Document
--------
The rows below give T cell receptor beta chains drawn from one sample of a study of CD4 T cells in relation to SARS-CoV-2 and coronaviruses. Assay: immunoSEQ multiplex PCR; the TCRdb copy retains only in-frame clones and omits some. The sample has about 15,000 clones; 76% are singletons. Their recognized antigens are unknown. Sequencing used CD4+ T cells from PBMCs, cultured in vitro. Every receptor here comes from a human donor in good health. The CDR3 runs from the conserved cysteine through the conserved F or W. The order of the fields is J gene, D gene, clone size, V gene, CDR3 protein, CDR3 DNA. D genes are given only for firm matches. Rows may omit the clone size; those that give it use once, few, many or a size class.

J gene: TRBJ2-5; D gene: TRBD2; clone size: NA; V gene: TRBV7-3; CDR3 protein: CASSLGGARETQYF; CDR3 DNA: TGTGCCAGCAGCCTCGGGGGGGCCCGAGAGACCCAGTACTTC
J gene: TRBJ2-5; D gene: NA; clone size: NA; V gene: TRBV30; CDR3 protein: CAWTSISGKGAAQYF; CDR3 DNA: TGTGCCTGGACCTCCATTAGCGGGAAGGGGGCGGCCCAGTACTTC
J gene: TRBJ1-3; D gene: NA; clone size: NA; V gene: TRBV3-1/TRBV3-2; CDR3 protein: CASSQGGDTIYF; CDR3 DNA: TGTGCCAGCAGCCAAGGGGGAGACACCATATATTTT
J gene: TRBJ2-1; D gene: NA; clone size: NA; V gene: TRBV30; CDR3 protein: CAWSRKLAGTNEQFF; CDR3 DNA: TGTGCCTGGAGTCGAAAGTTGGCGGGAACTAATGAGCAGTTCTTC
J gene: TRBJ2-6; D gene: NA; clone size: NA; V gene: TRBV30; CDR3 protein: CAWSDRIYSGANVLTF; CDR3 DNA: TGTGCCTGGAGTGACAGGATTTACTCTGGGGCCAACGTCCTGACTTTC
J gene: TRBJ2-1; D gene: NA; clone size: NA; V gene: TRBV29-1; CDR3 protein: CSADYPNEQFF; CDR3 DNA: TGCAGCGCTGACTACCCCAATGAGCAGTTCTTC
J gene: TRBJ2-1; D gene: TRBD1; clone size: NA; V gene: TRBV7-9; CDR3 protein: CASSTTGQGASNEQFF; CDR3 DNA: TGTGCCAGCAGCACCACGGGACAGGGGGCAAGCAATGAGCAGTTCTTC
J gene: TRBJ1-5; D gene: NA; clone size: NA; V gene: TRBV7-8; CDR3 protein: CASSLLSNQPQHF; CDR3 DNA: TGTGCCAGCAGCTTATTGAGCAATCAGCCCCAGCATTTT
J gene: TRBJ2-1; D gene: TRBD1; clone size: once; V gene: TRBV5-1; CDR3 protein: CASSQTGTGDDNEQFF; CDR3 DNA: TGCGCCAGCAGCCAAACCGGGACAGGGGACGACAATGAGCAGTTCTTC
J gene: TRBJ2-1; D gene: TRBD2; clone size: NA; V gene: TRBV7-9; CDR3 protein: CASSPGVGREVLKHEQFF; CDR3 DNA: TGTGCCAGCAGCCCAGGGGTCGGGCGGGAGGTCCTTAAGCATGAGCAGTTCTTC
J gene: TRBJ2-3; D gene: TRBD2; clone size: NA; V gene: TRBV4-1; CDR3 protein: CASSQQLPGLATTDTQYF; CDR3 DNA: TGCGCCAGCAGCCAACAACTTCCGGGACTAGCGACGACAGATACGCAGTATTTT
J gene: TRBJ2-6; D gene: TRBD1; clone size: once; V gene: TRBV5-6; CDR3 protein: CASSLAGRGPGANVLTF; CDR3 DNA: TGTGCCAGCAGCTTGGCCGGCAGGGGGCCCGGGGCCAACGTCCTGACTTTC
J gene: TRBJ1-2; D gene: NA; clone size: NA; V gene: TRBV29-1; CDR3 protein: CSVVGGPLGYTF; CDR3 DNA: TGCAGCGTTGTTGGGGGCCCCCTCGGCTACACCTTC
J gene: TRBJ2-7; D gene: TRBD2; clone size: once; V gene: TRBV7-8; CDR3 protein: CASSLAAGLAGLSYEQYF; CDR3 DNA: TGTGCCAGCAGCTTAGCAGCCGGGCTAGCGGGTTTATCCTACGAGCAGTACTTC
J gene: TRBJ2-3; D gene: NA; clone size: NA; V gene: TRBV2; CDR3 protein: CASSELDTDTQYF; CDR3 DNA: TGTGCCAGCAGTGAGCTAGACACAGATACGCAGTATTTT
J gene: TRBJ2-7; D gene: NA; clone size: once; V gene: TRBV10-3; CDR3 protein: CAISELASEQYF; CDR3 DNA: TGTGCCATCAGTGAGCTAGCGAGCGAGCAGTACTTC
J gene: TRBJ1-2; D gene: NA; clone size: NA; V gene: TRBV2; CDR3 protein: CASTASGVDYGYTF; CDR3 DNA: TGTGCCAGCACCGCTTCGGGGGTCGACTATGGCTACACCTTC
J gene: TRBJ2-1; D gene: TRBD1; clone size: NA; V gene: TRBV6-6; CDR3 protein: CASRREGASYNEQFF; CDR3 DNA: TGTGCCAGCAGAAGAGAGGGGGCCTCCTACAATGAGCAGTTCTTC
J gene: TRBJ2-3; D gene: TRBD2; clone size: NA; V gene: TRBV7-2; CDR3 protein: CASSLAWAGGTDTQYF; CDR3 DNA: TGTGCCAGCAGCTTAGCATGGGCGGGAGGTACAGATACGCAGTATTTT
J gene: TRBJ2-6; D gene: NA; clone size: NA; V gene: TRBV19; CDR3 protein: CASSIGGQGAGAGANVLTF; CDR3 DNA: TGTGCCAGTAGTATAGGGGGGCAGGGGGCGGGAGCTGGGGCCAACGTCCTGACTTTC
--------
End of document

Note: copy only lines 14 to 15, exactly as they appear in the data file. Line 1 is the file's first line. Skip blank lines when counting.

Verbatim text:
J gene: TRBJ1-2; D gene: NA; clone size: NA; V gene: TRBV29-1; CDR3 protein: CSVVGGPLGYTF; CDR3 DNA: TGCAGCGTTGTTGGGGGCCCCCTCGGCTACACCTTC
J gene: TRBJ2-7; D gene: TRBD2; clone size: once; V gene: TRBV7-8; CDR3 protein: CASSLAAGLAGLSYEQYF; CDR3 DNA: TGTGCCAGCAGCTTAGCAGCCGGGCTAGCGGGTTTATCCTACGAGCAGTACTTC